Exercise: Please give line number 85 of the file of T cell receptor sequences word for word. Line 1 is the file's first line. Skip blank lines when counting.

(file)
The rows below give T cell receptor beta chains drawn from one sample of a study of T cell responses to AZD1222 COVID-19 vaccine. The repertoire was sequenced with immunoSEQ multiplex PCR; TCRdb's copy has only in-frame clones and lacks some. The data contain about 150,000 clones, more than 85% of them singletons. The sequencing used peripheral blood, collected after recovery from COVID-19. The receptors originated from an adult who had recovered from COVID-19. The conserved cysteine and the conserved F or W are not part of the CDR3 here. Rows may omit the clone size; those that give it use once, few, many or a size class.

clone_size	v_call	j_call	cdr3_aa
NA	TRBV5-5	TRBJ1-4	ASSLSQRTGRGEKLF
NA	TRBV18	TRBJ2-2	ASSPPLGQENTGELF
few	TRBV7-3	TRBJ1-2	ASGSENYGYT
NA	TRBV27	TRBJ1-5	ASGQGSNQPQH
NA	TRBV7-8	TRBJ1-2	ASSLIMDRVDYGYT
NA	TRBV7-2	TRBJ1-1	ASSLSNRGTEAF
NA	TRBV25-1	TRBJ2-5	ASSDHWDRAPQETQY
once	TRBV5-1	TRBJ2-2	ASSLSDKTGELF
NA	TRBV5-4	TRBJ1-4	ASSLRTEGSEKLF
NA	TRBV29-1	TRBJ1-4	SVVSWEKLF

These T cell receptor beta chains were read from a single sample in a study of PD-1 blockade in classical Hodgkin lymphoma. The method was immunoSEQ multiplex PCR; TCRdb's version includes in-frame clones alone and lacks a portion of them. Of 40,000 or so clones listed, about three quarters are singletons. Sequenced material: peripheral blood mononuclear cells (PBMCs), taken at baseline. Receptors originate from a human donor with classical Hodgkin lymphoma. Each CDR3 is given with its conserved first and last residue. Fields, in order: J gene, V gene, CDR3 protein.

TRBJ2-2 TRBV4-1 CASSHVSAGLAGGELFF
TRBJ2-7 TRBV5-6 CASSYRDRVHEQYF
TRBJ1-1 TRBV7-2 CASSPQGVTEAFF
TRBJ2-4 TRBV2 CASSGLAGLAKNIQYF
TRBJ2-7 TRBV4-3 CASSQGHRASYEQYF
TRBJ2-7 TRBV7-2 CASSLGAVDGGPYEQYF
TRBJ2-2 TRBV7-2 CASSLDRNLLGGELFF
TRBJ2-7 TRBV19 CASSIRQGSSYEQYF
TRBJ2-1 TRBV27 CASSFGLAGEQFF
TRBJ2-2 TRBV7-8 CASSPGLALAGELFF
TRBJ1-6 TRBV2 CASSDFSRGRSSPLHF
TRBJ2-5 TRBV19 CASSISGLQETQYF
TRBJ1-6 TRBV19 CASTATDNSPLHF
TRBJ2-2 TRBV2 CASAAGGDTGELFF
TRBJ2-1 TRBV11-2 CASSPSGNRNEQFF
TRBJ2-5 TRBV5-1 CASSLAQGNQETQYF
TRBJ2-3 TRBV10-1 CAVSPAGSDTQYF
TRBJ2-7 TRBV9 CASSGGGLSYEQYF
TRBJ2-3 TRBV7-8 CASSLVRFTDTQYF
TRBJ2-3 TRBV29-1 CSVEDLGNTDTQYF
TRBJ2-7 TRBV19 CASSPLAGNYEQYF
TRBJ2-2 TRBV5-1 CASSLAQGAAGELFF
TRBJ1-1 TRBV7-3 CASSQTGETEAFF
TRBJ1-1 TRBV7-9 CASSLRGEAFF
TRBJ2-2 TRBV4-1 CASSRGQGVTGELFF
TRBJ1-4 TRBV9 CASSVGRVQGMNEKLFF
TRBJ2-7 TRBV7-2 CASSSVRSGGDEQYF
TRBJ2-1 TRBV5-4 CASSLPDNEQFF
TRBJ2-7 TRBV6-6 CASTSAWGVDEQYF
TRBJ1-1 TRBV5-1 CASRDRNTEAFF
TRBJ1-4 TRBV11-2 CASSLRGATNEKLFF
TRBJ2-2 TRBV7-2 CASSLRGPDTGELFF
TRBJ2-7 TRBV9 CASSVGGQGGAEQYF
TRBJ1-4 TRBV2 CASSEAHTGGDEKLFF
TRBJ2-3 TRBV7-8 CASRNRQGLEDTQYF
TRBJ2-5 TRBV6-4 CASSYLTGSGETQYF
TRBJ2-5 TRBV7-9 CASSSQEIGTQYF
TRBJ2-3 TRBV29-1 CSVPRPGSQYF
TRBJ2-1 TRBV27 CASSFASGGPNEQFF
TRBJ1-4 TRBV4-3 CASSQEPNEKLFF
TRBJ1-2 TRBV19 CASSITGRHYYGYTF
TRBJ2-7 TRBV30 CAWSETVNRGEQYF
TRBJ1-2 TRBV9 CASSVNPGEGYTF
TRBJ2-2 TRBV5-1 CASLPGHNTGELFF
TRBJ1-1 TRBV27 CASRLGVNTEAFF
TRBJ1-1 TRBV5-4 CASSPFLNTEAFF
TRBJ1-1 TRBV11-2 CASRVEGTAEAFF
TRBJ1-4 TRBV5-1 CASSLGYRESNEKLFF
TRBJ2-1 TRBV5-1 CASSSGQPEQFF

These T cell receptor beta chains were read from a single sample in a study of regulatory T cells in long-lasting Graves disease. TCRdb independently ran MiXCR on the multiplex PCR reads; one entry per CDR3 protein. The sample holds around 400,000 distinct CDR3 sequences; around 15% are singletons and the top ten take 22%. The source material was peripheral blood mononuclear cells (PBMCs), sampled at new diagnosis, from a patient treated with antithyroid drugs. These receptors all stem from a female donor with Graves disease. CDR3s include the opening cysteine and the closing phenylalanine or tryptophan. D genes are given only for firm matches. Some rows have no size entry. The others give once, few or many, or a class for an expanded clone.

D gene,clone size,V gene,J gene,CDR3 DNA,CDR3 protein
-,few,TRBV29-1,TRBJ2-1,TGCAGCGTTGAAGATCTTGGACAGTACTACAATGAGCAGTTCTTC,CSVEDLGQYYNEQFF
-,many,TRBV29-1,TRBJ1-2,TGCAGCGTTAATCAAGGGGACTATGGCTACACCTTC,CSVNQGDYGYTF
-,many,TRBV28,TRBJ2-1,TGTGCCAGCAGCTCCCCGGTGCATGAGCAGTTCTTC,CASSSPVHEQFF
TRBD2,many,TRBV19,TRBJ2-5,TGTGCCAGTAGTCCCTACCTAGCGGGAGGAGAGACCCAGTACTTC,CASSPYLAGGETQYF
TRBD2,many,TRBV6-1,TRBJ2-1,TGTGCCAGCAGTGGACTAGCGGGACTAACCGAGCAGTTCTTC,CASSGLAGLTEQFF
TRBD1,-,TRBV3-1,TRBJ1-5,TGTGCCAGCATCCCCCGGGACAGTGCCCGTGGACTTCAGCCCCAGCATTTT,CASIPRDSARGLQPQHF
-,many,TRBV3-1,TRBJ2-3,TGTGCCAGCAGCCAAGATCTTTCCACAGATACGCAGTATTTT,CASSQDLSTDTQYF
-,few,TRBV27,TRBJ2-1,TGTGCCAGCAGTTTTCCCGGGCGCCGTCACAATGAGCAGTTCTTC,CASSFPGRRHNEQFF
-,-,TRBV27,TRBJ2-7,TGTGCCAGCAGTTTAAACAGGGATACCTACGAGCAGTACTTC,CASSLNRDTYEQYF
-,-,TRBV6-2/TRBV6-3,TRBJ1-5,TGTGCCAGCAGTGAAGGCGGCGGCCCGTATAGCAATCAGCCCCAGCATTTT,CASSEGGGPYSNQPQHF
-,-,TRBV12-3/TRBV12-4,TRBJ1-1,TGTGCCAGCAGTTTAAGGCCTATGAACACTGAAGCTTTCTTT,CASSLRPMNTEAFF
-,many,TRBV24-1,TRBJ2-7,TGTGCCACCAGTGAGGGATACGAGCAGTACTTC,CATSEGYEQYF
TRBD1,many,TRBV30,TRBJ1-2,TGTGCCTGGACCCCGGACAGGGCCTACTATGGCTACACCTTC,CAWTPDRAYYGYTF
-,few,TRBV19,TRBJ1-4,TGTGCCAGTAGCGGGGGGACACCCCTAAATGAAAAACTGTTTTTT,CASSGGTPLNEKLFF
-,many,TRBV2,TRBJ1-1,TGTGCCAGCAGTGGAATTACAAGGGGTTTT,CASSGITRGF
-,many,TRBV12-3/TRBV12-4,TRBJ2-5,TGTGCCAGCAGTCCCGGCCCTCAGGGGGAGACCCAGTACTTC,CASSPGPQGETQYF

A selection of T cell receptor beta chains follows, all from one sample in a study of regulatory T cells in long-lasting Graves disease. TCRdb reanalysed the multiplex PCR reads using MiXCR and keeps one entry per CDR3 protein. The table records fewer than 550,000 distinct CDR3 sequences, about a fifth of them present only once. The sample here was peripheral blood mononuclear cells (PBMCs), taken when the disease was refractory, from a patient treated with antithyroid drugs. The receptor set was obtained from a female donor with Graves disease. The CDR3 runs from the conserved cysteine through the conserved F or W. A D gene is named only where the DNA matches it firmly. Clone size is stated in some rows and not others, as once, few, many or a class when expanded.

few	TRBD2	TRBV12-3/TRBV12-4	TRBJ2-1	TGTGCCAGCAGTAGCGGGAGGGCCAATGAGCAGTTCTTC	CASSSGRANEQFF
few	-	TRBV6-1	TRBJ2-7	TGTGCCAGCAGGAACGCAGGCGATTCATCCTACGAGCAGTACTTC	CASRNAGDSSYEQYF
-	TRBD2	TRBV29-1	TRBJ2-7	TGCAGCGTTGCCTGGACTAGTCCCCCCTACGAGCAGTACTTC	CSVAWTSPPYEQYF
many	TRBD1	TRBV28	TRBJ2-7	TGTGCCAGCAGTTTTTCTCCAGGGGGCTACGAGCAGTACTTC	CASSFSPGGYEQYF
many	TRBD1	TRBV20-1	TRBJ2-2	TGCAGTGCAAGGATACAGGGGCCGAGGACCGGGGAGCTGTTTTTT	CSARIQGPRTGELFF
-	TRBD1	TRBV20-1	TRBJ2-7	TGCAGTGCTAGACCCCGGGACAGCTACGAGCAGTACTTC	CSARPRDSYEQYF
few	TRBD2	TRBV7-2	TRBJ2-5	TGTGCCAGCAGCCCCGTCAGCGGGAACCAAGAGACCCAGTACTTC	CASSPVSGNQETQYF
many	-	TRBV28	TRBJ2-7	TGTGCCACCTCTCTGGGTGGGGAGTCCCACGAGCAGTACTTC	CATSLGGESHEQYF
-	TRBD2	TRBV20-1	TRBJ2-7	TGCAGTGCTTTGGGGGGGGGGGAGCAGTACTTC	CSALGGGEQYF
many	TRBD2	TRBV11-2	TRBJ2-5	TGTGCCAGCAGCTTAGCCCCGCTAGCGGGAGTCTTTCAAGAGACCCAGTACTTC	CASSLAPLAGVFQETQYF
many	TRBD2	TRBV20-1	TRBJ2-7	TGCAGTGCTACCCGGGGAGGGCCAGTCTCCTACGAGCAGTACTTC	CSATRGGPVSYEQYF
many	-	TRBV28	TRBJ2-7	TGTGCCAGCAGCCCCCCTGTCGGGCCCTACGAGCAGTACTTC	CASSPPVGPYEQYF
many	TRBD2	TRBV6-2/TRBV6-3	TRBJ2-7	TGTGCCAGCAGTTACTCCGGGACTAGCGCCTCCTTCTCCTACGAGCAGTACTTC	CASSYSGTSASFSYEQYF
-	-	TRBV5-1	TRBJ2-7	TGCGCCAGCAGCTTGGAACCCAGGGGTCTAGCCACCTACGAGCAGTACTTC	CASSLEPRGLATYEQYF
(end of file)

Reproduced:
many	TRBD1	TRBV28	TRBJ2-7	TGTGCCAGCAGTTTTTCTCCAGGGGGCTACGAGCAGTACTTC	CASSFSPGGYEQYF